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Published by at November 1st, 2023 , Revised On November 1, 2023

Purpose of Traditional Literature Review | When to Use

The phrase “literature review” is well-known in the constantly changing world of academics and research. It takes many different forms and is an important component of academic work. A typical example of one of these kinds is a literature review.

We will review traditional literature reviews’ functions, consider when and why they are necessary, and contrast them with systematic reviews in this extensive blog article. You will have a thorough understanding of the traditional literature review’s function in research and its applicability in today’s academic environment by the end of this article.

Understanding Traditional Literature Reviews

Before discussing why and when we should use traditional literature reviews, let’s first define what they are. 

A traditional literature review is a comprehensive and critical summary of the existing research and scholarly work on a particular topic or subject. It involves the systematic identification, evaluation, and synthesis of relevant academic articles, books, and other sources. 

The main goal is to thoroughly review all of the knowledge in a certain field or area of study.

Systematic reviews and meta-analyses are not the same as traditional literature reviews. Traditional literature reviews are more flexible and narrative, in contrast to systematic reviews, which employ a structured and extremely rigorous technique to address certain research issues. They provide a larger viewpoint on a subject and frequently act as the starting point for more study or the creation of theoretical frameworks.

What Traditional Literature Reviews are Used for

Let’s look more closely at the goals of traditional literary evaluations now that we have a better idea of what they involve. Traditional literature reviews provide a number of crucial roles in academic and research settings, including:

1. Knowledge Synthesis

The synthesis of current knowledge on a particular subject is one of the main goals of traditional literature reviews. To develop a deep understanding of the topic, researchers compile and examine various academic materials. Researchers can find trends, gaps, and areas that require more research with the use of this synthesis.

2. Recognising Important Theories and Concepts

Traditional literature reviews are essential for identifying the most important ideas, theories, and models in a certain field of study. Researchers can use these reviews to create a solid theoretical framework for their own research endeavours. They can also hone their research topics and hypotheses by reading existing literature.

3. Contextualisation

Traditional literature reviews provide context for new research. They help researchers understand the historical development of a field, the evolution of ideas, and the debates and controversies that have shaped it. This contextualisation is essential for producing meaningful and relevant research.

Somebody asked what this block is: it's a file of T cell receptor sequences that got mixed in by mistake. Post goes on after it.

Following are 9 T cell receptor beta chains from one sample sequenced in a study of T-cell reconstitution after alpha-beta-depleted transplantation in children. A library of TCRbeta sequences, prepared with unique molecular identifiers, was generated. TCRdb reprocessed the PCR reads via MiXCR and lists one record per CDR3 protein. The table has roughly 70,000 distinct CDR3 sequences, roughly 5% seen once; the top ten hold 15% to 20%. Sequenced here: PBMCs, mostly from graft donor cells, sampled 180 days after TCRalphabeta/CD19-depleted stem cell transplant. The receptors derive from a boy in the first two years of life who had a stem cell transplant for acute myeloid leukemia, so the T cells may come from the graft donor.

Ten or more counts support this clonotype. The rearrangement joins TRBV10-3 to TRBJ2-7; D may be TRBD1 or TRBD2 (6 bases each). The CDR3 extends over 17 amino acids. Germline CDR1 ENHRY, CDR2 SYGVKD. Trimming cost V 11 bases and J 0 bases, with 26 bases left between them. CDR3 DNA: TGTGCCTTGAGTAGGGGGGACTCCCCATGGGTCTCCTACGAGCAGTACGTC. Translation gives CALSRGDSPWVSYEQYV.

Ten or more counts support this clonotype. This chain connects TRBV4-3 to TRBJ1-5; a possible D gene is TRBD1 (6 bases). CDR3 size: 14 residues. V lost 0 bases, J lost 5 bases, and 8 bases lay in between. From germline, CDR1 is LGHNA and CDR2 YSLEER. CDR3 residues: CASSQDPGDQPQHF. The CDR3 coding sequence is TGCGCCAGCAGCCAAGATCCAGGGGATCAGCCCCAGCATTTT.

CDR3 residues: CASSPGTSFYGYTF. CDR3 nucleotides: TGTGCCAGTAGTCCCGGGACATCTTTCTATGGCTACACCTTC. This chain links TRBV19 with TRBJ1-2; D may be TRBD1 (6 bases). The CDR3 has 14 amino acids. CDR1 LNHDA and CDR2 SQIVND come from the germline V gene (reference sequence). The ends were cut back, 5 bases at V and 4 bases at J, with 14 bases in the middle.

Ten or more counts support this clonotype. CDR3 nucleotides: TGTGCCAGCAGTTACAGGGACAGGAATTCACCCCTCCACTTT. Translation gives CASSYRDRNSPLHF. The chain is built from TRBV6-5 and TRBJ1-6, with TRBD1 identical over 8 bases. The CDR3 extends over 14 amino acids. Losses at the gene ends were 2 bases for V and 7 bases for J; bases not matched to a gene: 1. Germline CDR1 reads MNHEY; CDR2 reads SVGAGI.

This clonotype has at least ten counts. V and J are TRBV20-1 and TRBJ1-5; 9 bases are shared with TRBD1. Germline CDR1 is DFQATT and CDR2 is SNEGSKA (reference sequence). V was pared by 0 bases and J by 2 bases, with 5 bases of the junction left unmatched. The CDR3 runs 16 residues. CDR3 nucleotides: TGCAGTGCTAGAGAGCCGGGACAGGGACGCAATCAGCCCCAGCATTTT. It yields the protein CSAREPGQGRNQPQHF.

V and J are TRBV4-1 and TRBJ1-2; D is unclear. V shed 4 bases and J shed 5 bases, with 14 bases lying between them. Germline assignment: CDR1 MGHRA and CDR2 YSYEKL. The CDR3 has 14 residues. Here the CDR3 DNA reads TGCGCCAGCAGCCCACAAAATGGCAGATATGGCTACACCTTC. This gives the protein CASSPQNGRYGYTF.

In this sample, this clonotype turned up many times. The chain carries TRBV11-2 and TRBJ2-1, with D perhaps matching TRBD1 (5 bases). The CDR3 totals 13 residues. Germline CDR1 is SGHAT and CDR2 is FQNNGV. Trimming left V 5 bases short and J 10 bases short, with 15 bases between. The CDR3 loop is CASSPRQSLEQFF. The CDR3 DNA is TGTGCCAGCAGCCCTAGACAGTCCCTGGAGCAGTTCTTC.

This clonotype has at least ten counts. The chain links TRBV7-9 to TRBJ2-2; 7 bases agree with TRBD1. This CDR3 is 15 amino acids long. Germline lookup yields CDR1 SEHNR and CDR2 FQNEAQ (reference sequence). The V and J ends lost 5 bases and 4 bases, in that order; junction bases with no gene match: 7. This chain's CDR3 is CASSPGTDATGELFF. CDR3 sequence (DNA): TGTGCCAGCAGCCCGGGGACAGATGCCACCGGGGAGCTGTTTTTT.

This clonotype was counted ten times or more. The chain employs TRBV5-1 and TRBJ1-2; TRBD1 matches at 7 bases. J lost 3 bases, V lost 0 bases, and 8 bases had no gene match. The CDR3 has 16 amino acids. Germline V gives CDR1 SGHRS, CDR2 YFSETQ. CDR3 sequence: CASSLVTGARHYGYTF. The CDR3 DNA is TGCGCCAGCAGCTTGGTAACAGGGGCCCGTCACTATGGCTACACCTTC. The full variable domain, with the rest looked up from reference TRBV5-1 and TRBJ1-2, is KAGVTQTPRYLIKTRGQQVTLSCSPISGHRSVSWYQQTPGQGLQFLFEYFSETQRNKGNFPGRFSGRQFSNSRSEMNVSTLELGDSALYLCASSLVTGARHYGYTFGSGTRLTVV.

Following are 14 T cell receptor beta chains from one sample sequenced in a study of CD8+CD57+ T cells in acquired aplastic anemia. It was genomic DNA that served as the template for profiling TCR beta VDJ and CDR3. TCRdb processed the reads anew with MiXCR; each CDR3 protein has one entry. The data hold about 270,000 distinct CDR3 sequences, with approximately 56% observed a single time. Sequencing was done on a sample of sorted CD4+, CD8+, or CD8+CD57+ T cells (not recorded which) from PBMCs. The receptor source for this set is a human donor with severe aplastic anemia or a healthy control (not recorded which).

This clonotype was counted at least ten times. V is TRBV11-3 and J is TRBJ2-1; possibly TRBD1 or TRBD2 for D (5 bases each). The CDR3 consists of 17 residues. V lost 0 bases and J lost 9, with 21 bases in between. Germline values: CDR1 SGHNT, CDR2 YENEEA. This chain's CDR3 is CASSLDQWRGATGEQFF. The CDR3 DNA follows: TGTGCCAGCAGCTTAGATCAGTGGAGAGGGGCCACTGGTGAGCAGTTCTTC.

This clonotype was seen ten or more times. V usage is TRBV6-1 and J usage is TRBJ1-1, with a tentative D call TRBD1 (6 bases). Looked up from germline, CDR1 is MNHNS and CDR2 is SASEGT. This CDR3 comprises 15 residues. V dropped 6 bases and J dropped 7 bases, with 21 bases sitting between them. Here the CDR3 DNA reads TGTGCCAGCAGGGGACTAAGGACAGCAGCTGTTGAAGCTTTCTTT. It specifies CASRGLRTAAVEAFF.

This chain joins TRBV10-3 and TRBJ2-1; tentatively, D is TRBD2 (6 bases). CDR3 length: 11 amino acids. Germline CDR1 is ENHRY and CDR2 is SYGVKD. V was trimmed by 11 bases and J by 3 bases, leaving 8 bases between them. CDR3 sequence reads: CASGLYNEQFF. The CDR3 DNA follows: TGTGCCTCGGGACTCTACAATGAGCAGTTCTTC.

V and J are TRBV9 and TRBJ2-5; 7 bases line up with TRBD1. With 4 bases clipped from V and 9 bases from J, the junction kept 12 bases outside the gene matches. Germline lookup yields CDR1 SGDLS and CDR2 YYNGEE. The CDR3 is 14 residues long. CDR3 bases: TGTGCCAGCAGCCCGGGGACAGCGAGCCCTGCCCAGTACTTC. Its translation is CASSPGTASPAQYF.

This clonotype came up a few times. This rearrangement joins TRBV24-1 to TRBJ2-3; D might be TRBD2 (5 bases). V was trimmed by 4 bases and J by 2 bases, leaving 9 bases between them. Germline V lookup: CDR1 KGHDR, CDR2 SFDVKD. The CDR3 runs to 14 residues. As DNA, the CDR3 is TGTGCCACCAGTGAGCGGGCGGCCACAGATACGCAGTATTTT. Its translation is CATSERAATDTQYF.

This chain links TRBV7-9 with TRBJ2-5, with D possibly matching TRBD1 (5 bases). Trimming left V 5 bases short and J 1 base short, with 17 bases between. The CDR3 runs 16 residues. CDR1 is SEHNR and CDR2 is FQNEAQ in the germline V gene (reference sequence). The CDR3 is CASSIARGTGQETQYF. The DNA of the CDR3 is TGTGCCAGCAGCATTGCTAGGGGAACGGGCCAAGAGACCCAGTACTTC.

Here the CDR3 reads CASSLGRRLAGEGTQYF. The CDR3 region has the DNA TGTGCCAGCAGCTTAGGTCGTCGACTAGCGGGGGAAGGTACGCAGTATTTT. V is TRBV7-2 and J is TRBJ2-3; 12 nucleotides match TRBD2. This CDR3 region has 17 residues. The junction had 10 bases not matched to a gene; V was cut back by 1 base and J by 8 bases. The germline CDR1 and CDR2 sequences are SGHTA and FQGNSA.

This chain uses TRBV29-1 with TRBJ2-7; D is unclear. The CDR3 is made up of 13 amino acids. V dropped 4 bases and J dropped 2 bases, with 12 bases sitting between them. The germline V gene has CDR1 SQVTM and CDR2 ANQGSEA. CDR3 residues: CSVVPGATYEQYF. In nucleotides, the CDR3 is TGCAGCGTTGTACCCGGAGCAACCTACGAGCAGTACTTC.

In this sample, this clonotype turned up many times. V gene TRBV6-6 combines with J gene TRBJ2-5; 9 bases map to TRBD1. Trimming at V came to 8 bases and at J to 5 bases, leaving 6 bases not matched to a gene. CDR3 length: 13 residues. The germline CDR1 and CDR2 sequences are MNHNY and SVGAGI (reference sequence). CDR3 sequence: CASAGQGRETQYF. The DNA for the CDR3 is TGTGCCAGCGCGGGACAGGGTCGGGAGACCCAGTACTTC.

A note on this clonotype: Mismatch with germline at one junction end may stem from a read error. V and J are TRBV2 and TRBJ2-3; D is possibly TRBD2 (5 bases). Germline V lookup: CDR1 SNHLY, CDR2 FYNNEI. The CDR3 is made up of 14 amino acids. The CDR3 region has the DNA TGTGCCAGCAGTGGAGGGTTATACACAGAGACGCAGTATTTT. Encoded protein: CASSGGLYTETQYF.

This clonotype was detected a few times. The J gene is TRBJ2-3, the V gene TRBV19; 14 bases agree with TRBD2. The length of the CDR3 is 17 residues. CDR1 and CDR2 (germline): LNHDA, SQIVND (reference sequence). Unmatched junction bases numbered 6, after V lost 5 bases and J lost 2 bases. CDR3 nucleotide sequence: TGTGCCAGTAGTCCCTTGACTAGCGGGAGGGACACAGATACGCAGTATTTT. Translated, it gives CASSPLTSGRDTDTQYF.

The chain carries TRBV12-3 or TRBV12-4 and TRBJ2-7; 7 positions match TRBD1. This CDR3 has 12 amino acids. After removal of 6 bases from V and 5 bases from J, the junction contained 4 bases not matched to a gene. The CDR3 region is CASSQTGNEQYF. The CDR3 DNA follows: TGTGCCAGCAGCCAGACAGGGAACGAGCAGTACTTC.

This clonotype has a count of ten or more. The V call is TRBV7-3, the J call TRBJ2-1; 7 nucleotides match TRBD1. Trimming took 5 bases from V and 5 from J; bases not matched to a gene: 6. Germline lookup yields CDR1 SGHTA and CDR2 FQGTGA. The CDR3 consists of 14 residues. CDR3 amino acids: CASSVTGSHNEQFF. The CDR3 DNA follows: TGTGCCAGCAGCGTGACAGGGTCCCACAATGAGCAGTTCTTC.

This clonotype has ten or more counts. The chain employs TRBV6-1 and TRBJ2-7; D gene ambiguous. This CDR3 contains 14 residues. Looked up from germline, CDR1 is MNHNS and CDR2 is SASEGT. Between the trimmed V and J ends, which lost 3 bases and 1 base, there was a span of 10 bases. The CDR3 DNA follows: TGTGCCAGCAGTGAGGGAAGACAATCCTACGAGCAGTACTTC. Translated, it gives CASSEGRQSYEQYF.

4. Identifying Methodologies

Researchers can learn about various research methodologies and approaches used in their field by reviewing traditional literature. This knowledge can guide them in selecting the most appropriate methods for their own studies.

5. Supporting or Challenging Existing Ideas

Traditional literature reviews allow researchers to evaluate the strength of existing ideas and arguments. They can either support or challenge established theories, providing a platform for intellectual discourse and the advancement of knowledge.

6. Generating Research Hypotheses

Researchers frequently come up with fresh research questions or hypotheses when they review and synthesise the literature. These new concepts may inspire creative research initiatives.

7. Informing Policy And Practice

Traditional literature evaluations are critical in guiding best practices and policy decisions in sectors including healthcare and education. These assessments help practitioners and policymakers make decisions that are supported by the available data.

When Should You Conduct Traditional Literature Reviews?

Knowing the functions of traditional literature reviews is essential now that we are aware of them. In the following circumstances, traditional literature evaluations are very helpful:

1. Exploratory Analysis

A traditional literature review can assist researchers in exploring and comprehending the body of knowledge when they are approaching relatively unexplored terrain in their discipline. It acts as a springboard for additional investigation.

2. Theoretical Growth

A conventional literature review can offer the essential framework if a researcher wants to create or improve a theoretical framework. It assists in locating important ideas, factors, and connections that can guide the creation of a new theory.

3. Historical Investigation

Traditional literature evaluations are essential for researching ideas’ development or a particular discipline’s history. They make it possible for academics to follow the evolution of ideas and hypotheses over time.

4. Policy And Practice Evaluation

Traditional literature reviews aid in assessing the efficacy of current policies and practices in domains where research is intimately linked to policy choices and practical applications. They offer data to back up or refute established theories.

5. Multidisciplinary Study